Holter monitor: Your doctor may want you to wear this gadget for a few days while you go about your regular activities. It's like a mobile EKG that records data from your heart 24/7. It helps your doctor spot signs of an arrhythmia. If your AFib symptoms come and go, you may need a different kind of monitor for a longer time.
Depending on how severe your symptoms are, your doctor may recommend medications, surgery, or even a pacemaker to get and keep your heart in a normal rhythm.
Medication: Medications are typically the first things doctors try to treat atrial fibrillation. Various drugs can help control your heart's rhythm, slow your heart down, and help prevent blood clots that might lead to a stroke.
Your doctor can give you drugs that will:
- Slow your heart rate and ease the strength of contractions (beta-blockers and calcium channel blockers)
- Bring your heart's rhythm back to normal (sodium and potassium channel blockers)
- Prevent blood clots ("blood thinners," or anticoagulants and antiplatelets)
Medical procedures: If medications don’t work, your doctor will probably try one of these to reset your heart’s rhythm:
Electrical cardioversion: They'll stick special pads to your chest to send an electric shock to your heart. You won't feel it because you'll be asleep under general anesthesia.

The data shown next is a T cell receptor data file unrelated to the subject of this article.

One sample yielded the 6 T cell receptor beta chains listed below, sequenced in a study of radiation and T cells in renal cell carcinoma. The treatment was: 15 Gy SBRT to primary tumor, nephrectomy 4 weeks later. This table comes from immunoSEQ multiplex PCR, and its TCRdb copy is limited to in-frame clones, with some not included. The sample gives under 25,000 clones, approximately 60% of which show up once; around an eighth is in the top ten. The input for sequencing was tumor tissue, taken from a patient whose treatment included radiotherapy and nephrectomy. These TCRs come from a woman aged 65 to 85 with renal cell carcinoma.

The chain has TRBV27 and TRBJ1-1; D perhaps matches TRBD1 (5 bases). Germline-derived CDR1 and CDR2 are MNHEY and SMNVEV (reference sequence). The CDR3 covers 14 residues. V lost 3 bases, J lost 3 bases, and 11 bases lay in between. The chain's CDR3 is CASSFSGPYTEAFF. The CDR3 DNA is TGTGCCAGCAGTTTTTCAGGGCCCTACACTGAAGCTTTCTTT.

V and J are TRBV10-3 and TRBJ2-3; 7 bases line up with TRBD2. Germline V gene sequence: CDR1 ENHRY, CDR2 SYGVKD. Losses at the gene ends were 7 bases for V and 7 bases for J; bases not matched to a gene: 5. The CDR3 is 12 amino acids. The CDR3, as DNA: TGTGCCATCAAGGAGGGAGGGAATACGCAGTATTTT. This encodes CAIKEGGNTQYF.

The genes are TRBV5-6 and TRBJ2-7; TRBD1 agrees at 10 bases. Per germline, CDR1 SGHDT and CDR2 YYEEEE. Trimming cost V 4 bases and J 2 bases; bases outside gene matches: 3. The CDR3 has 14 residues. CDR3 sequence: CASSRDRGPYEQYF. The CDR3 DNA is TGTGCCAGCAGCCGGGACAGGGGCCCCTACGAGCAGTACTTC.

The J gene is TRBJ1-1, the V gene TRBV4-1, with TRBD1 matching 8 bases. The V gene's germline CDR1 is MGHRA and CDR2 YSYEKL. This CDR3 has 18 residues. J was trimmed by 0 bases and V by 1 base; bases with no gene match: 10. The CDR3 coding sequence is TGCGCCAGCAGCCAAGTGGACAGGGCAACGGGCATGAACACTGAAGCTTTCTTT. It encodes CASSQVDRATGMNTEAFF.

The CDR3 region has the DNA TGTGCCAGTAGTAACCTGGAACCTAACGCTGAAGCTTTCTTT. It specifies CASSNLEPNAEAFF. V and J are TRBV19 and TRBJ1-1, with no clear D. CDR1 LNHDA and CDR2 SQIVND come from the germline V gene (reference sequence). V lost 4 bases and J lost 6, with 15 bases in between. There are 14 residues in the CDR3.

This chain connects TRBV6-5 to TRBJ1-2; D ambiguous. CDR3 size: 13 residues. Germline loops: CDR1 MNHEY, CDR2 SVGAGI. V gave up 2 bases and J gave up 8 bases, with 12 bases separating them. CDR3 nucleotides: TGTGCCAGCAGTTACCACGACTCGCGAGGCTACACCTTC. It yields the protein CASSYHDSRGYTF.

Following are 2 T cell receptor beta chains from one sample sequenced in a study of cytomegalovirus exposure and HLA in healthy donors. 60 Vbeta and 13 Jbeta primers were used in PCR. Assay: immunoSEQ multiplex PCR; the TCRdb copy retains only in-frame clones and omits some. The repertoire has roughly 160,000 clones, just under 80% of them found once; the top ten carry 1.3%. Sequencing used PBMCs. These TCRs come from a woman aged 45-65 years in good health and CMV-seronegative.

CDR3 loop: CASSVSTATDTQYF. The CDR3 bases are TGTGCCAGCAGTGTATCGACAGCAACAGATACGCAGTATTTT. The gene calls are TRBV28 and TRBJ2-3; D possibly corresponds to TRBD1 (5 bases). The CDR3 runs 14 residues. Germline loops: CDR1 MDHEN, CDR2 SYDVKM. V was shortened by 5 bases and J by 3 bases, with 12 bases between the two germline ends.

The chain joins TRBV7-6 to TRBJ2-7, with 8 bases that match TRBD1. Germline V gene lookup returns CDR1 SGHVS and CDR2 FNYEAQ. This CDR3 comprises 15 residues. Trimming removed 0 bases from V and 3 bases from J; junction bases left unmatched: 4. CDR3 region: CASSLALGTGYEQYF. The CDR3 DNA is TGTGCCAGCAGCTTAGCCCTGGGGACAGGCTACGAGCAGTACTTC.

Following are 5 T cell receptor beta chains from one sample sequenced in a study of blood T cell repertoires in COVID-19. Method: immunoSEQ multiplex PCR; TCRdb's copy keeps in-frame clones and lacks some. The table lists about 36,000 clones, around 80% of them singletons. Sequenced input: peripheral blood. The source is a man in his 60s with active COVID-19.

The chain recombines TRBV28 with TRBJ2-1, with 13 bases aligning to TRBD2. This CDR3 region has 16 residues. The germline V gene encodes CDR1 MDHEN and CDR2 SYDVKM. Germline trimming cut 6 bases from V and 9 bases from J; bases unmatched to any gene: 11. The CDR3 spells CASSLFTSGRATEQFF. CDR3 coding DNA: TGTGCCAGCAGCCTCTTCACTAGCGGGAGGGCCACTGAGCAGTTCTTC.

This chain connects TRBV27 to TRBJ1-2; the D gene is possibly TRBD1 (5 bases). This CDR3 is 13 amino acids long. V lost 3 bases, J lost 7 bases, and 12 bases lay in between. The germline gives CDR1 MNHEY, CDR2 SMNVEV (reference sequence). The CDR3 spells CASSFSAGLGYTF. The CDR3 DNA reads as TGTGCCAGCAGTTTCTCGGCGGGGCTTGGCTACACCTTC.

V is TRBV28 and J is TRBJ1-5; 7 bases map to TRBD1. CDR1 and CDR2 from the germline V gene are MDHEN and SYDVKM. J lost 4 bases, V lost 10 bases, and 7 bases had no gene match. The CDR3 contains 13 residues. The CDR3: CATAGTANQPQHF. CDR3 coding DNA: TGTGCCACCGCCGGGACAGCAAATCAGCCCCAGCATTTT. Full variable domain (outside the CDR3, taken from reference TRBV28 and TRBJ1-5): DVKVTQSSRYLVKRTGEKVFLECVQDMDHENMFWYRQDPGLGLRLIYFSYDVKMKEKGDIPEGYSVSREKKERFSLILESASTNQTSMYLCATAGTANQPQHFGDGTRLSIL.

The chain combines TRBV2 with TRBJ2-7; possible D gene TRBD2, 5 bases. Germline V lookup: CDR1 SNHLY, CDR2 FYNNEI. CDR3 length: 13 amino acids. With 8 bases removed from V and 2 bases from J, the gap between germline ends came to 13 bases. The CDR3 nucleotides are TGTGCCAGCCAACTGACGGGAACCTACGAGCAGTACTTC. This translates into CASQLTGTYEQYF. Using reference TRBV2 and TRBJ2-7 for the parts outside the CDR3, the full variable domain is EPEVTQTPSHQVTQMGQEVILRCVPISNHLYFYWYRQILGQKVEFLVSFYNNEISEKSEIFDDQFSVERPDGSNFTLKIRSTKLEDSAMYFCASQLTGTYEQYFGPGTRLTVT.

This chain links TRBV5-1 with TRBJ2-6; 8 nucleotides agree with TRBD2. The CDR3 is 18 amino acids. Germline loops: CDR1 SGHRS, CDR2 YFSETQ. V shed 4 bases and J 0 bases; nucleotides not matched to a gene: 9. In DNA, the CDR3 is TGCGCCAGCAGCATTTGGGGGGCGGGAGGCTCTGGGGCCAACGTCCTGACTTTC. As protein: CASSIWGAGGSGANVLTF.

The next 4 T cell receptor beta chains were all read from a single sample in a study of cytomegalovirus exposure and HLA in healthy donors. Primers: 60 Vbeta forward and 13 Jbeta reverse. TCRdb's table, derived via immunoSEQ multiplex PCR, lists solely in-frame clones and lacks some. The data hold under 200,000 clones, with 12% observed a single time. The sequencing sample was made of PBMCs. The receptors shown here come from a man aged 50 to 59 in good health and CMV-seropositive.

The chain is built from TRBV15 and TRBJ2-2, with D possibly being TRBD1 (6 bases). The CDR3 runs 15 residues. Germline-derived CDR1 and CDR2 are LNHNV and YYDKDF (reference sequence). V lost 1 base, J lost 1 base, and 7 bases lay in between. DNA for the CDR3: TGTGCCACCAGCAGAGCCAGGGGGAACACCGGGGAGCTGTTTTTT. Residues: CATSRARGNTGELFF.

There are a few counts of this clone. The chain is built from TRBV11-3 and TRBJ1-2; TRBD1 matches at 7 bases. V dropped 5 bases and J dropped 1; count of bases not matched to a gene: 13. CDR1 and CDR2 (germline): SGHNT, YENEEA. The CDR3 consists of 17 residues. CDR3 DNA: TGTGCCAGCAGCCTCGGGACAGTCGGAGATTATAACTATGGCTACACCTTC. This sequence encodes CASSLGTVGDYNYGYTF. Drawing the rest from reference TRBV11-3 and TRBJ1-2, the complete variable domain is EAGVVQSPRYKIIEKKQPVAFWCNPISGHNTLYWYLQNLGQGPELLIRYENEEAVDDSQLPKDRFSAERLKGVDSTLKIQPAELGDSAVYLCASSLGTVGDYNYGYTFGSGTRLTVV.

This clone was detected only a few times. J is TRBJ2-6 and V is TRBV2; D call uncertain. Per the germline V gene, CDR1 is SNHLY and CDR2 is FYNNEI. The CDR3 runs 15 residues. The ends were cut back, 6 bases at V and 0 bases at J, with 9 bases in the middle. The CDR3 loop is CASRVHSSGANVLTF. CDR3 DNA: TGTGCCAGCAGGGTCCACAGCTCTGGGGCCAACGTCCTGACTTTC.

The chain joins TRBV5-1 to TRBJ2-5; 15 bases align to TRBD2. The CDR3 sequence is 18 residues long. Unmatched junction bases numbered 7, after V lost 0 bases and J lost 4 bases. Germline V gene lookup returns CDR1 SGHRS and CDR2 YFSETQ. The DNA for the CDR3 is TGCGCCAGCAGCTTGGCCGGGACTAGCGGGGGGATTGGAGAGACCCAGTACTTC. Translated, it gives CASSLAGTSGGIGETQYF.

Ablation: They'll make a cut in one of your blood vessels and run a small tube through it and into your heart. Your doctor will then use a laser, radio waves, or extreme cold to burn off the tissue on the surface of your heart that's causing the problem. This creates scar tissue that doesn't pass the off-beat signals. Some hospitals offer robotic-assisted surgery that uses smaller cuts and allows for greater precision. Your doctor will put a video camera or tiny robot into your chest. It’ll guide the creation of scar tissue that may help keep your heartbeat at the right pace.
Maze procedure: If you're having open heart surgery for another reason, your doctor might do this. It’s similar to ablation. Your doctor will create a maze of scar tissue on the part of the heart that relays the electrical signals that control your heartbeat. The scar tissue created by a maze procedure stops the wonky signals that lead to an irregular heartbeat and helps get your heart back on track. Your doctor might consider maze surgery if:
- AFib medications don't control your symptoms, or they cause serious side effects.